Clair was discovered in 1977 but the first phase did not come onstream until 2005.
BP is benefiting from advances in technology that have played a key role in boosting the appeal of the area for oil and gas firms.
Advances in seismic imaging mean firms can get a much clearer picture of what lies beneath the ground than were imaginable when exploration work started off Shetland in the 1970s.
"We've now got technology that gives us Blu Ray definition," said Mr Lynch, who is VP Reservoir Development.
BP has just spent three years acquiring fresh seismic images covering all its Shetland assets, a task Mr Lynch said involved a huge effort and "massive investment".
Advances in drilling technology mean firms now have a greater chance of making finds and of producing oil and gas from them in commercial quantities.
Horizontal drilling, which involves boring deep down into the earth and then sideways, allow firms to penetrate multiple pockets of oil and gas with one well. Traditional vertical wells may offer fewer chances of success.
BP has had to overcome huge challenges to develop production facilities capable of withstanding the stormy conditions off Shetland, which Mr Lynch described as among the toughest in the world.
For Schiehallion, BP developed a system which involves a floating production storage and offloading vessel "weathervaning" with the wind around a fixed turret.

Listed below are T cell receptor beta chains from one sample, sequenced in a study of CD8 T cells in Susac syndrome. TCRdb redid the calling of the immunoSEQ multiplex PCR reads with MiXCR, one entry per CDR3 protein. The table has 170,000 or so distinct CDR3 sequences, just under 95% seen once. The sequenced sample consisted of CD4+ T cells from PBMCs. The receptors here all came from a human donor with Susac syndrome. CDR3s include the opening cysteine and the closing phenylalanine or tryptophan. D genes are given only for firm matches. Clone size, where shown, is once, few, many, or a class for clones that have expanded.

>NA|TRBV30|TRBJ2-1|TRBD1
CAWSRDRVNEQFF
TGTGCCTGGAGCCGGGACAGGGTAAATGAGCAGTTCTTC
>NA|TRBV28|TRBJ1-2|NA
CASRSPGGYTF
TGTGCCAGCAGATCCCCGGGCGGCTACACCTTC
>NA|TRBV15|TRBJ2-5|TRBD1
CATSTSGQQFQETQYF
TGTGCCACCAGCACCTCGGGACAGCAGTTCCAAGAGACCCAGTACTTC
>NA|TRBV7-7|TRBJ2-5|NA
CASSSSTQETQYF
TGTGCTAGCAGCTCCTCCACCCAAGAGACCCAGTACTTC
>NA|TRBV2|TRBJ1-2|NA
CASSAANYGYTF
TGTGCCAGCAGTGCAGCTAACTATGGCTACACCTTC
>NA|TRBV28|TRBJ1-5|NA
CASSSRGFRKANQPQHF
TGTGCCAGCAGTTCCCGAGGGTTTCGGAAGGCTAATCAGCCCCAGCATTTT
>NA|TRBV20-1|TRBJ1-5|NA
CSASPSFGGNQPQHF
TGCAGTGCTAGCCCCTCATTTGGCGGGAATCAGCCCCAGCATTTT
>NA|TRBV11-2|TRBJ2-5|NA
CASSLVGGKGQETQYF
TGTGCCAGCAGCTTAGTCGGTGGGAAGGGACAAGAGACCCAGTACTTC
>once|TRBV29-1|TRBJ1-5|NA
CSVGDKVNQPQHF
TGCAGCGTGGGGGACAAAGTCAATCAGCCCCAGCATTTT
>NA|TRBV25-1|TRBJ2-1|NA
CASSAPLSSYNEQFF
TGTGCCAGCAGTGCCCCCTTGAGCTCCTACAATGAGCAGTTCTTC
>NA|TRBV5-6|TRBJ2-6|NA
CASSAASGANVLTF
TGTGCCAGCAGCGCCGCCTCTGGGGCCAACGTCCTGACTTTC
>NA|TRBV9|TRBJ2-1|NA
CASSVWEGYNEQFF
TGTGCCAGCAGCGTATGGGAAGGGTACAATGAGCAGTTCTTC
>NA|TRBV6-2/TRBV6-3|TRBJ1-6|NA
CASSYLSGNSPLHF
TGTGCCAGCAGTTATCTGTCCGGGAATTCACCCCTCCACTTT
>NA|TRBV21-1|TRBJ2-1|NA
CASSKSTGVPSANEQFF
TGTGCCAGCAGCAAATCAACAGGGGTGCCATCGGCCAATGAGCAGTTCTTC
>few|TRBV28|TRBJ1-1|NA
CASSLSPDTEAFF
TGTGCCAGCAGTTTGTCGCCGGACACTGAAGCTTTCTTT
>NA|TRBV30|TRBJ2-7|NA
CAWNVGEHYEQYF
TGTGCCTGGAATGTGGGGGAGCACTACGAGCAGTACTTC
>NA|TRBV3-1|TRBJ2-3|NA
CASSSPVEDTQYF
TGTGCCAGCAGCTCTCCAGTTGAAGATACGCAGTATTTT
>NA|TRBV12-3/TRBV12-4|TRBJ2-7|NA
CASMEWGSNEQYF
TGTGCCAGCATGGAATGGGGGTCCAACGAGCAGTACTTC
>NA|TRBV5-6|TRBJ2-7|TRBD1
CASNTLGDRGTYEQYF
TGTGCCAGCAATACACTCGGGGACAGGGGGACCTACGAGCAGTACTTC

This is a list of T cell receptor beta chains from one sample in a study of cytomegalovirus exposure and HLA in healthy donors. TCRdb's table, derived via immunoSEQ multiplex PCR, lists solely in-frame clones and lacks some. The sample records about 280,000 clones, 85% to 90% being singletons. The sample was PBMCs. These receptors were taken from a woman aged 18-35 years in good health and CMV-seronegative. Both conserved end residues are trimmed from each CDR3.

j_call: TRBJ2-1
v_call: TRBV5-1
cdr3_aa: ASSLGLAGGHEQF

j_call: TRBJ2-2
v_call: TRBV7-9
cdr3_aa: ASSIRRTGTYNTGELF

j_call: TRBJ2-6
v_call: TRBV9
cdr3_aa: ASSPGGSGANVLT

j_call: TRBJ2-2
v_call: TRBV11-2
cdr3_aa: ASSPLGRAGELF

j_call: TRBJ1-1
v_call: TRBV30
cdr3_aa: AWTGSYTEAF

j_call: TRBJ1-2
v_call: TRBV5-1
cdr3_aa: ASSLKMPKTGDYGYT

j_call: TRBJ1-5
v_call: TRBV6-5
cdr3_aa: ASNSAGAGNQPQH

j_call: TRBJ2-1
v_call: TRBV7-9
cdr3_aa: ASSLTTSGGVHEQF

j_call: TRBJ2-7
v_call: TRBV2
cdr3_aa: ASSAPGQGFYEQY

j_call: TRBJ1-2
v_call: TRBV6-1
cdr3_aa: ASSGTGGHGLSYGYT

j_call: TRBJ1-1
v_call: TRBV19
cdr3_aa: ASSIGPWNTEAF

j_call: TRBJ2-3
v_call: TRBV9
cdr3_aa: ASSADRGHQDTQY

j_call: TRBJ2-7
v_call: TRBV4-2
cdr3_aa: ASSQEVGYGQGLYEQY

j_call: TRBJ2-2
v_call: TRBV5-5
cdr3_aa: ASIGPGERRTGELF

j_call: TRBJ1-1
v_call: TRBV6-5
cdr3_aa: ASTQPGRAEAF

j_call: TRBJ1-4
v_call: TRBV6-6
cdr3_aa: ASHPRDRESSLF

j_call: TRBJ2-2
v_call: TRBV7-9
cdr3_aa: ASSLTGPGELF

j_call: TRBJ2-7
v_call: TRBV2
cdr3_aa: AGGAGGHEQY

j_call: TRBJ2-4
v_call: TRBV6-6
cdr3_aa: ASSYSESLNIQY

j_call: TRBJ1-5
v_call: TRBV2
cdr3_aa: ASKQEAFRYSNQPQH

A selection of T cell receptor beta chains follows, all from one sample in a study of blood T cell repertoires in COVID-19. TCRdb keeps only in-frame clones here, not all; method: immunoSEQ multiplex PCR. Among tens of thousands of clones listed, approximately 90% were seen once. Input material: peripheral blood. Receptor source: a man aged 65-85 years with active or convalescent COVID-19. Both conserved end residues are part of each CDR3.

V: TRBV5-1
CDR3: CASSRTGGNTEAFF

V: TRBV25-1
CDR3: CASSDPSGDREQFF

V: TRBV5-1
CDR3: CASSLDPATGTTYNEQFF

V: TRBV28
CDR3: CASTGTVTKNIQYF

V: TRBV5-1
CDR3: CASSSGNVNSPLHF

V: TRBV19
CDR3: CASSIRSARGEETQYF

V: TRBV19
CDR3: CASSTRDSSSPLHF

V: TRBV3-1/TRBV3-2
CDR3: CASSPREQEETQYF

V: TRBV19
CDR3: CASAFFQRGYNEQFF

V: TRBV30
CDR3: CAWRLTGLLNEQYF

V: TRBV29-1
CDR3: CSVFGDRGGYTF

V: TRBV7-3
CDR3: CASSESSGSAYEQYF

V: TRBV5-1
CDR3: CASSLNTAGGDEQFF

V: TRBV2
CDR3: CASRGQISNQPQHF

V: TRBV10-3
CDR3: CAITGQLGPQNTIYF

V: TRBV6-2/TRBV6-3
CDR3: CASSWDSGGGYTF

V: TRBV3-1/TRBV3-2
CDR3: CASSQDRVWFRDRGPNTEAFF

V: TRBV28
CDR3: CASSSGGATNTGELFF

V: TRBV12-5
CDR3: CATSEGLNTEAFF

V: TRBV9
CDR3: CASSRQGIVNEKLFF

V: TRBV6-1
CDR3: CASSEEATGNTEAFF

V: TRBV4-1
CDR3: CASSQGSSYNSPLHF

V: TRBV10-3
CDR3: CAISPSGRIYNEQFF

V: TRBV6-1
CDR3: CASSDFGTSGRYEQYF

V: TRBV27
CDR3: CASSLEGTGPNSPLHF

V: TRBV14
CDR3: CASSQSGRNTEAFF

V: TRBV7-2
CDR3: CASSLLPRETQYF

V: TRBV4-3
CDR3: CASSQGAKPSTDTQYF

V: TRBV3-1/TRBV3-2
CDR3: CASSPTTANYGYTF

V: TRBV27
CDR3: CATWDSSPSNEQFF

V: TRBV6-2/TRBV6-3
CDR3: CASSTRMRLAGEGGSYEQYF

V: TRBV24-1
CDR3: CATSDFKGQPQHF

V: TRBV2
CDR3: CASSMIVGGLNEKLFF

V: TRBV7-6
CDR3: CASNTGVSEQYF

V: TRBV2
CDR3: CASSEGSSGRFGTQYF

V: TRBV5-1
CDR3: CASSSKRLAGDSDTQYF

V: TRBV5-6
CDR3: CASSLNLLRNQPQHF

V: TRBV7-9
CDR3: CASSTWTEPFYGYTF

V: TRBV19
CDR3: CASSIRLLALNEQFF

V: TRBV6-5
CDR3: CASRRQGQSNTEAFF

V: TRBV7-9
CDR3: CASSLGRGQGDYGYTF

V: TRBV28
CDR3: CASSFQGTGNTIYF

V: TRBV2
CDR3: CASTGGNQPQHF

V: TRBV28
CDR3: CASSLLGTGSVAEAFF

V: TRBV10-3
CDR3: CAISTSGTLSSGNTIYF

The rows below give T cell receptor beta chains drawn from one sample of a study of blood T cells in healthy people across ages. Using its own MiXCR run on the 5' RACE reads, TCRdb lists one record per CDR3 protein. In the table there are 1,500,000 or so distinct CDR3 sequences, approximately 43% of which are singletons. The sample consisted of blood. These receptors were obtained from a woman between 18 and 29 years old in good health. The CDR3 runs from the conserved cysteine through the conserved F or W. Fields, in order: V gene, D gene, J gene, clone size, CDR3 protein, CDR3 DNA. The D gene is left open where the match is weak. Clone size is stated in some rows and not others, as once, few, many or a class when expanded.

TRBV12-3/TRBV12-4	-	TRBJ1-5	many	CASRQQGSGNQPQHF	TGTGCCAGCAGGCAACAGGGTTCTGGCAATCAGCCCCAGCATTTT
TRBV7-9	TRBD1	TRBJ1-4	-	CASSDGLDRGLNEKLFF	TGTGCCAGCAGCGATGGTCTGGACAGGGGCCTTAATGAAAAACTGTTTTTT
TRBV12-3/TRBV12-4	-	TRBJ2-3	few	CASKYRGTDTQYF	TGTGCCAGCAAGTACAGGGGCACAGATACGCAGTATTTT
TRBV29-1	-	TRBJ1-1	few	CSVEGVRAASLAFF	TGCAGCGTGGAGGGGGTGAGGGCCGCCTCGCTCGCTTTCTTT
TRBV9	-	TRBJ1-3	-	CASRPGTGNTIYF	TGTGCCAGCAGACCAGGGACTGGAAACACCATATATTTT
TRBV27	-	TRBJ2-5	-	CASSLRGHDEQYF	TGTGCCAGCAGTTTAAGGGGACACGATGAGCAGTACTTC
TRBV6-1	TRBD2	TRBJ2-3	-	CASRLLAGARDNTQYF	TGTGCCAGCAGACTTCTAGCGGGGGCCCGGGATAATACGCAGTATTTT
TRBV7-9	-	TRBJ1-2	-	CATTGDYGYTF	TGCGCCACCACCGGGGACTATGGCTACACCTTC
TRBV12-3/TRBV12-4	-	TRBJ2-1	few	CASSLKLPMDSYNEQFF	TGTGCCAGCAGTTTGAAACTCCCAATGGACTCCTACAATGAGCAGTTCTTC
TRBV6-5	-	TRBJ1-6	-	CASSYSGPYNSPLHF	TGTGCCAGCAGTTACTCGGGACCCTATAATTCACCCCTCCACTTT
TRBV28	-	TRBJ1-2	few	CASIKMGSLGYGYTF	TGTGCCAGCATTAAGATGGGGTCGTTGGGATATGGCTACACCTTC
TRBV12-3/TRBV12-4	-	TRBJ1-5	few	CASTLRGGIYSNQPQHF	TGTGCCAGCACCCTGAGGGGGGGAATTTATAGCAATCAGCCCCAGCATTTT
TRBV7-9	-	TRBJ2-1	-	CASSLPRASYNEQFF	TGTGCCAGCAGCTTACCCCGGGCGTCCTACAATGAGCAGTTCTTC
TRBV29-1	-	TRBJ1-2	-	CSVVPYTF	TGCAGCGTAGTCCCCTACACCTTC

The company has laid pipelines that allow it to ship gas produced west of Shetland for which there is no market to the Magnus field north east of the islands, where it is pumped into the reservoir to help squeeze out more oil.
Noting that firms may only extract 25% of the oil and gas contained in fields in some cases, Mr Lynch said BP had invested heavily in developing techniques to boost recovery rates. Clair Ridge will employ a low salt content water to help drive oil from the rocks that was developed in Alaska.
The high oil prices seen in recent years have helped make Shetland more attractive.
But asked what it would mean if the economy tanked and oil prices tumbled to $80 from around $105 currently, Mr Lynch said: "Our fields will be okay.
"We're locked into contracts now that were locked in a while ago. Our planning price isn't a hundred bucks a barrel... so we're pretty secure."
Shell's finance chief Simon Henry said recently that he expected Clair Ridge and Schiehallion to be quite important parts of its portfolio for a "very long time to come".
Tax breaks for deep water developments have encouraged others to invest off Shetland.
In November, Enquest sanctioned plans for the £4bn development of the Kraken field east of Shetland, which will benefit from a relief that was introduced to encourage investment in heavy oil fields.
Statoil has said the delay on Bressay has no implications for the $7bn plan to bring the Mariner heavy oil field off Shetland into production.
For all his confidence in BP, Mr Lynch said collaboration between oil and gas firms will be key to maximising the potential of Shetland.
He noted the geology of the area is more difficult than in much of the North Sea.
But with independents like Faroe Petroleum exploring alongside the majors off Shetland, there seems to be little chance of the area become a backwater again any time soon.